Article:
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I’m Dean, a 2nd year PhD student at the Centre for Experimental Medicine in Queens University Belfast. My project is to investigate whether some infants are genetically predisposed to developing severe disease following infection with  respiratory syncytial virus (RSV). On days when I manage to escape from the lab, I spend my time gaming, cooking and trying to get better at photography.

The idea of doing a PhD only occurred to me at the last moment. For most of my life I wanted to be a doctor in a hospital somewhere. This was because in school, if you’re interested in science and want to help people, the main response you’ll get is “Oh, you should study medicine and be a doctor”.

So how did I end up in a laboratory and not a hospital?

Well, I didn’t quite get the grades to study medicine, so my back-up plan was a degree in Biochemistry and then to sneak into medicine after graduating. This did not happen.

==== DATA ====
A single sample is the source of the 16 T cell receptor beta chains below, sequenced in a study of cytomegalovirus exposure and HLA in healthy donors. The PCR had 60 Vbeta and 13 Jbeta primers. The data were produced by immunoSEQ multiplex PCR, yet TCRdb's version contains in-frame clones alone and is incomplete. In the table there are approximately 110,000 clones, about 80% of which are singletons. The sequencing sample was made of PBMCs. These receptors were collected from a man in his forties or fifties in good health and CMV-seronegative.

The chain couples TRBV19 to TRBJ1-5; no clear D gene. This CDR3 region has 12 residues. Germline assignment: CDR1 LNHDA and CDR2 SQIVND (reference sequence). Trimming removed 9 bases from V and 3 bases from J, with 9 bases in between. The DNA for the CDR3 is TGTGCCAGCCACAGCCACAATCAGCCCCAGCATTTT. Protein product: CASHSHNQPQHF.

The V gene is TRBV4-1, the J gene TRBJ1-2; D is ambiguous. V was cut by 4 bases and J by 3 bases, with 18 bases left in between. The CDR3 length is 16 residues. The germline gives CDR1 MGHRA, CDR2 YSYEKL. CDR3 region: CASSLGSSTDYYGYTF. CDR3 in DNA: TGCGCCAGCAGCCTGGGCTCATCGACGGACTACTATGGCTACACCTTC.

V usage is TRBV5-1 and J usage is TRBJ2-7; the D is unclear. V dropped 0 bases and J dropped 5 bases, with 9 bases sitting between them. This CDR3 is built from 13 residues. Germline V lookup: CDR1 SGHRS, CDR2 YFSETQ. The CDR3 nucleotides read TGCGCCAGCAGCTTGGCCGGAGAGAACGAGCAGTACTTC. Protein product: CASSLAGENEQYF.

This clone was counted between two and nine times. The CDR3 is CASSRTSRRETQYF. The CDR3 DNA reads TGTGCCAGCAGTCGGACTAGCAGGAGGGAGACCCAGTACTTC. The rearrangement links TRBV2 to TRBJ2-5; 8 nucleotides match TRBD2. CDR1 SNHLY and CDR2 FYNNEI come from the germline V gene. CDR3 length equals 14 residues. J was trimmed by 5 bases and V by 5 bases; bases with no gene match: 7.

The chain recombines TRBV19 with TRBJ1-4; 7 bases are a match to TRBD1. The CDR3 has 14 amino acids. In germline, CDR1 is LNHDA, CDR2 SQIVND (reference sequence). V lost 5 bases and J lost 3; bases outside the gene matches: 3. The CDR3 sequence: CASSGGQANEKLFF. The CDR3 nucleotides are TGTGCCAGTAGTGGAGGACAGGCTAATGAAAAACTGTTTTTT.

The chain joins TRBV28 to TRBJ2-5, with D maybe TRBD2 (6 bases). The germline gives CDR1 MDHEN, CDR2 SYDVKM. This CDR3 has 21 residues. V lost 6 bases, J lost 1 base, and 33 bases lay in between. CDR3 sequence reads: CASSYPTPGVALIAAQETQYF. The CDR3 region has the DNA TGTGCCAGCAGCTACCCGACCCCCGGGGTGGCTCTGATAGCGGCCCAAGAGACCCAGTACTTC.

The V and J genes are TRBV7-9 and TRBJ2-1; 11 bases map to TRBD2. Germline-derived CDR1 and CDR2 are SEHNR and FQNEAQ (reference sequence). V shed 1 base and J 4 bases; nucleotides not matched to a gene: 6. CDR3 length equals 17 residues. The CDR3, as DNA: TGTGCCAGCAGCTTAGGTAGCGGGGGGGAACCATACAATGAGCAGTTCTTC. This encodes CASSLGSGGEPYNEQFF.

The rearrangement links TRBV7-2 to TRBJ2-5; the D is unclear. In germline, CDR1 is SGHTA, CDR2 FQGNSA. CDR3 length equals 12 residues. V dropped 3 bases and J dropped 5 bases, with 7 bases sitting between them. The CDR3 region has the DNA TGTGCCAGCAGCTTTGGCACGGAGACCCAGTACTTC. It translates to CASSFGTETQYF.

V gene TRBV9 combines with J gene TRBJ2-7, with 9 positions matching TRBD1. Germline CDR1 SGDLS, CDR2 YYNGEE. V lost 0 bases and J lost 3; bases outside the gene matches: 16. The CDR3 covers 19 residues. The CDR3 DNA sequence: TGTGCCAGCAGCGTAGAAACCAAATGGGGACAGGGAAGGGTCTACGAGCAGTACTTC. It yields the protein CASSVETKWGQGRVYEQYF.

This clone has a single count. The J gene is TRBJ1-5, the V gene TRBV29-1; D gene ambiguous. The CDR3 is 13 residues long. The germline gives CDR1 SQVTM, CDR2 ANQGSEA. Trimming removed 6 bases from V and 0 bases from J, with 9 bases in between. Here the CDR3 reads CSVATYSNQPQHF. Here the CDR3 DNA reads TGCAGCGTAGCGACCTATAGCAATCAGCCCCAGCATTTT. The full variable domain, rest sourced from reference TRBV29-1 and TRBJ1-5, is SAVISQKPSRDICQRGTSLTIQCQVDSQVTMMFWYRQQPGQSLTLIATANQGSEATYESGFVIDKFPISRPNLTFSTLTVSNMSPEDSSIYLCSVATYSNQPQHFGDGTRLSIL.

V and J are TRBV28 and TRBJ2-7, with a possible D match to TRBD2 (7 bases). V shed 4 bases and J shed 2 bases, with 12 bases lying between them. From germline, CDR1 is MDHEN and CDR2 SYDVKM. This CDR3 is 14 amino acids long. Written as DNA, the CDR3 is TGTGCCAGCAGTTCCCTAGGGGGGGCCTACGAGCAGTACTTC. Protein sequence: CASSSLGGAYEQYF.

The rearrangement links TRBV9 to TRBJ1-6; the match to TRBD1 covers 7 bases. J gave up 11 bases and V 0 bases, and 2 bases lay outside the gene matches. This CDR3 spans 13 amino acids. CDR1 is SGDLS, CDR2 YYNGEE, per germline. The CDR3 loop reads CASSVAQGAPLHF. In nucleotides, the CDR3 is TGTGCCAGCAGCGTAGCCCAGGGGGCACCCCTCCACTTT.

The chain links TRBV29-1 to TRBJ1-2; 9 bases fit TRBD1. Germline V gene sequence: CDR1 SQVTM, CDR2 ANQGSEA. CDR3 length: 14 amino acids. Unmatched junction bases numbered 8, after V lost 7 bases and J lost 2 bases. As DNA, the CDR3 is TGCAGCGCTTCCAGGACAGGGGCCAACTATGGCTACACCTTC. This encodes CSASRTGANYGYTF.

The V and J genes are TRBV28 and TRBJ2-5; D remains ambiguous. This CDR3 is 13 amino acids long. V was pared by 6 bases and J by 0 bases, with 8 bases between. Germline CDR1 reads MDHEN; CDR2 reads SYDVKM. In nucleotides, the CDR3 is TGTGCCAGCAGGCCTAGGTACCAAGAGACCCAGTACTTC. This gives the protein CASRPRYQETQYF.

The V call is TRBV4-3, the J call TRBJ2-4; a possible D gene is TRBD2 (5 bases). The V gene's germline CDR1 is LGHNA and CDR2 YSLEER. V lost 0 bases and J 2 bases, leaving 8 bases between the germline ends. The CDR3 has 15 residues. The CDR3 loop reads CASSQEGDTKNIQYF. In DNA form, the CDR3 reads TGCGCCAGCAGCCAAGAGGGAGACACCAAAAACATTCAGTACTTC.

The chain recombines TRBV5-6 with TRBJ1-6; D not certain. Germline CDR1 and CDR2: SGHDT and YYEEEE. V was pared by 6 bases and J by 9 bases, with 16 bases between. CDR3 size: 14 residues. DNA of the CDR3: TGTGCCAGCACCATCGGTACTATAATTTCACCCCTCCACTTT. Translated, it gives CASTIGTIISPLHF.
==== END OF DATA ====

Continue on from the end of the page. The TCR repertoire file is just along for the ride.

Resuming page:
During the final year of my undergraduate degree I undertook a research project in a lab working on RSV. This was the most challenging experience of my entire education. From here the switch to PhD felt natural. I could not believe I’d been given the opportunity not only to continue my research, but to get paid for it as well.

My PhD has been a great experience so far. I particularly enjoy giving presentations (the bigger the crowd, the better), teaching undergraduate students, public outreach, and using new technology to bring everyday lab activities into the 21st century. Looking back, I feel I’ve developed more during my 3 years in the lab than I had during my entire educational history.